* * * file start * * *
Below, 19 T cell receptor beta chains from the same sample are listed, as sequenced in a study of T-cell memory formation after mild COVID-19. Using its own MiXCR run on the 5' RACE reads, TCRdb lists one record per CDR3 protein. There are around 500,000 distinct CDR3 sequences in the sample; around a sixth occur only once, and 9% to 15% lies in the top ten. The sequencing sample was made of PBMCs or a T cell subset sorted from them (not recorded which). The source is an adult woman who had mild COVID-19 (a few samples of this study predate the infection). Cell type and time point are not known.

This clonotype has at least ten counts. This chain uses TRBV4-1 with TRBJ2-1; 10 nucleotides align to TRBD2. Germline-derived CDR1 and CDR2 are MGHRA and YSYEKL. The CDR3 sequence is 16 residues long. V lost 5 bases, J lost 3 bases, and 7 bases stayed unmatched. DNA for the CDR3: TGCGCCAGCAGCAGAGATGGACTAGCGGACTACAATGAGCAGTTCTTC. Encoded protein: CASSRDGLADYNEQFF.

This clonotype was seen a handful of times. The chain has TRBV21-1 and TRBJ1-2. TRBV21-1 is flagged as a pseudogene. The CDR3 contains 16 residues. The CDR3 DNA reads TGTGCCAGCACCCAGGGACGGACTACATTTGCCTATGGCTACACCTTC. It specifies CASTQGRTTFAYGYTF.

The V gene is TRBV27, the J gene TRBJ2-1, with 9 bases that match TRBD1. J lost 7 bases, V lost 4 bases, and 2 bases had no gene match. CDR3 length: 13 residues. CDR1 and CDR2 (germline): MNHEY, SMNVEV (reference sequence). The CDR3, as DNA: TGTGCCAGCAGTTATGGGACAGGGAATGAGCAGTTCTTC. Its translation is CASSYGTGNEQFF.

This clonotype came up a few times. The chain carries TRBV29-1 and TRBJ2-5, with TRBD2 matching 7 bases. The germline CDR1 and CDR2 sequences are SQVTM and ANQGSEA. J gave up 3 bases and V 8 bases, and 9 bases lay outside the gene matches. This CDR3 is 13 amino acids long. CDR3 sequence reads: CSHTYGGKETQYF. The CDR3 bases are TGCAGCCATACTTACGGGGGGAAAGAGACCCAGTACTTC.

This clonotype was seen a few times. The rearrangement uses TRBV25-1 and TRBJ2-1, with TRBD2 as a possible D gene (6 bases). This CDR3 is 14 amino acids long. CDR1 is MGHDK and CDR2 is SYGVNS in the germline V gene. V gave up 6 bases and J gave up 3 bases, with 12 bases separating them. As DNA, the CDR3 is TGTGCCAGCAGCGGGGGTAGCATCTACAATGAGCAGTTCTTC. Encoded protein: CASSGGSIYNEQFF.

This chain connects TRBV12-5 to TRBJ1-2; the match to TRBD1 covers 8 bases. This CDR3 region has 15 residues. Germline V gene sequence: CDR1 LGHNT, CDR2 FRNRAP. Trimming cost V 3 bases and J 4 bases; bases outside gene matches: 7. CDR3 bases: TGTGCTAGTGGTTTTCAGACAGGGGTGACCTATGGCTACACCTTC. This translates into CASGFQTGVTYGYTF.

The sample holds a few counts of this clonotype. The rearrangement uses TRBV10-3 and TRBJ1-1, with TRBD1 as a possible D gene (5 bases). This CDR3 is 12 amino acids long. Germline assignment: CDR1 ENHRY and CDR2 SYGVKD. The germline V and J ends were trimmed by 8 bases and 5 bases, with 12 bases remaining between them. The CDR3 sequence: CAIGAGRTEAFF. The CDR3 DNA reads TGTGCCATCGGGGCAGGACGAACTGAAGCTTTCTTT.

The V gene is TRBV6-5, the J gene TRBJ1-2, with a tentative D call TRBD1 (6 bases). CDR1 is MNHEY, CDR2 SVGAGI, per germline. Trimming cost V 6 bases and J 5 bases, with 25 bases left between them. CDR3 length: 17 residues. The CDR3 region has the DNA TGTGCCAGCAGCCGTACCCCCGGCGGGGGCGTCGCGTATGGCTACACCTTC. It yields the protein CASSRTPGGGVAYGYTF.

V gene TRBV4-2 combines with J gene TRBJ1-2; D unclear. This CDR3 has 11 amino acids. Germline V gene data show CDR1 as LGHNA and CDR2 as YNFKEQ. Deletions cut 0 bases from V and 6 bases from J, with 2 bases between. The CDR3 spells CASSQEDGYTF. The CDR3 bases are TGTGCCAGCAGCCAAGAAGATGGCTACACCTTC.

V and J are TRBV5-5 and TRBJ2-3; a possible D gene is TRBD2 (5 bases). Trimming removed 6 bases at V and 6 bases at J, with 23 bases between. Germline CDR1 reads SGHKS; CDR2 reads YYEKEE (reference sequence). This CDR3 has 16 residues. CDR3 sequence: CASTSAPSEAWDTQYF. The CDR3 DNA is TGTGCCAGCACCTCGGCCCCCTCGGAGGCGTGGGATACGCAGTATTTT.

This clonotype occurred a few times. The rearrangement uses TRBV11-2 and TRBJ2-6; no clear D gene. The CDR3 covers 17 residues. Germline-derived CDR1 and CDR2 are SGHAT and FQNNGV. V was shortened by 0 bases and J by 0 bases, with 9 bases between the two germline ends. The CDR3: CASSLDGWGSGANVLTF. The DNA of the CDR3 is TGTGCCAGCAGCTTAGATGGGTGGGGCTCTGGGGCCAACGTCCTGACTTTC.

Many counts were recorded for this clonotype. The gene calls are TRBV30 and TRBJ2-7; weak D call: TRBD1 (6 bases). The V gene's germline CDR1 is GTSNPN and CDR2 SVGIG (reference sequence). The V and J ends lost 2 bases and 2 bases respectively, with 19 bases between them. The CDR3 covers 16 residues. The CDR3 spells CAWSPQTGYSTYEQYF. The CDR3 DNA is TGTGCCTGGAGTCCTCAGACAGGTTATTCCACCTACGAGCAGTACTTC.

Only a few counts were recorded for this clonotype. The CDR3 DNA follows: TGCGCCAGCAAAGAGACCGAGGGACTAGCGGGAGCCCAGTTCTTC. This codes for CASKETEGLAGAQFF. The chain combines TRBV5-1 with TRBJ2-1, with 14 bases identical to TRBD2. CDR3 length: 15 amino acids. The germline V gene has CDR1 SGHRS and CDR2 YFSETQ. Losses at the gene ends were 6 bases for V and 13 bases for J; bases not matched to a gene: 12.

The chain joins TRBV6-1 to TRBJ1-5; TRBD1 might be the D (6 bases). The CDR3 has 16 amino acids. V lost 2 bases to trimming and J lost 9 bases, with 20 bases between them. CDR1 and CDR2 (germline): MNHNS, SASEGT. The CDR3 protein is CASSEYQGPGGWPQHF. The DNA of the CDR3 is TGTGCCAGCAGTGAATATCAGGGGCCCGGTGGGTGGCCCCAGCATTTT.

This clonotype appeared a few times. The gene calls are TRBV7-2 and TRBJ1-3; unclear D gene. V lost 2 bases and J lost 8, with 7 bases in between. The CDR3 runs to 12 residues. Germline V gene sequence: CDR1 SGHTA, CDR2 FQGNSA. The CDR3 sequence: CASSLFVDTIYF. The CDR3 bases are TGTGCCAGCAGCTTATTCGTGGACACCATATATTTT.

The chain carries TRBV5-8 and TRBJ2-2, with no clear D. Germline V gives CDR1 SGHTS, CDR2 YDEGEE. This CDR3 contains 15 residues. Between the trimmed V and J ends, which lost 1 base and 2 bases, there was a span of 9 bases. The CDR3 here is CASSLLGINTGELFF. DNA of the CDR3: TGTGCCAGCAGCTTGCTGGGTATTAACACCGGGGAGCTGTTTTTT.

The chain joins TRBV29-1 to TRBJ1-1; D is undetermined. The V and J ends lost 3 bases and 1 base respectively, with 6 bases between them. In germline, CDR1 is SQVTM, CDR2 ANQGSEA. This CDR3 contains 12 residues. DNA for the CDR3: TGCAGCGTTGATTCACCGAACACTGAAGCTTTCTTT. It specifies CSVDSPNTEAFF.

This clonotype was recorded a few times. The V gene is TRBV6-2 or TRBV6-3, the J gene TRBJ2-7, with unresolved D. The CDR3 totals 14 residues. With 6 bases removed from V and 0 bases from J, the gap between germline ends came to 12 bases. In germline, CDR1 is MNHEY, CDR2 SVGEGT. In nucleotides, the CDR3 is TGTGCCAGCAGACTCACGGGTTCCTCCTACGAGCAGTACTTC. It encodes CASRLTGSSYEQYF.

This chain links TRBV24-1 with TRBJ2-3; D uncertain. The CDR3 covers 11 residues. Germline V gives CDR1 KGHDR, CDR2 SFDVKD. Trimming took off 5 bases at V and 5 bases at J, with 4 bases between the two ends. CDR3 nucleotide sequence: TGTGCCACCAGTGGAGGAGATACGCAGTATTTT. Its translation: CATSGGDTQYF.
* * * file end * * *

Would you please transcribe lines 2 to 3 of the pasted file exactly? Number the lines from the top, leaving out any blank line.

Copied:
This clonotype has at least ten counts. This chain uses TRBV4-1 with TRBJ2-1; 10 nucleotides align to TRBD2. Germline-derived CDR1 and CDR2 are MGHRA and YSYEKL. The CDR3 sequence is 16 residues long. V lost 5 bases, J lost 3 bases, and 7 bases stayed unmatched. DNA for the CDR3: TGCGCCAGCAGCAGAGATGGACTAGCGGACTACAATGAGCAGTTCTTC. Encoded protein: CASSRDGLADYNEQFF.

This clonotype was seen a handful of times. The chain has TRBV21-1 and TRBJ1-2. TRBV21-1 is flagged as a pseudogene. The CDR3 contains 16 residues. The CDR3 DNA reads TGTGCCAGCACCCAGGGACGGACTACATTTGCCTATGGCTACACCTTC. It specifies CASTQGRTTFAYGYTF.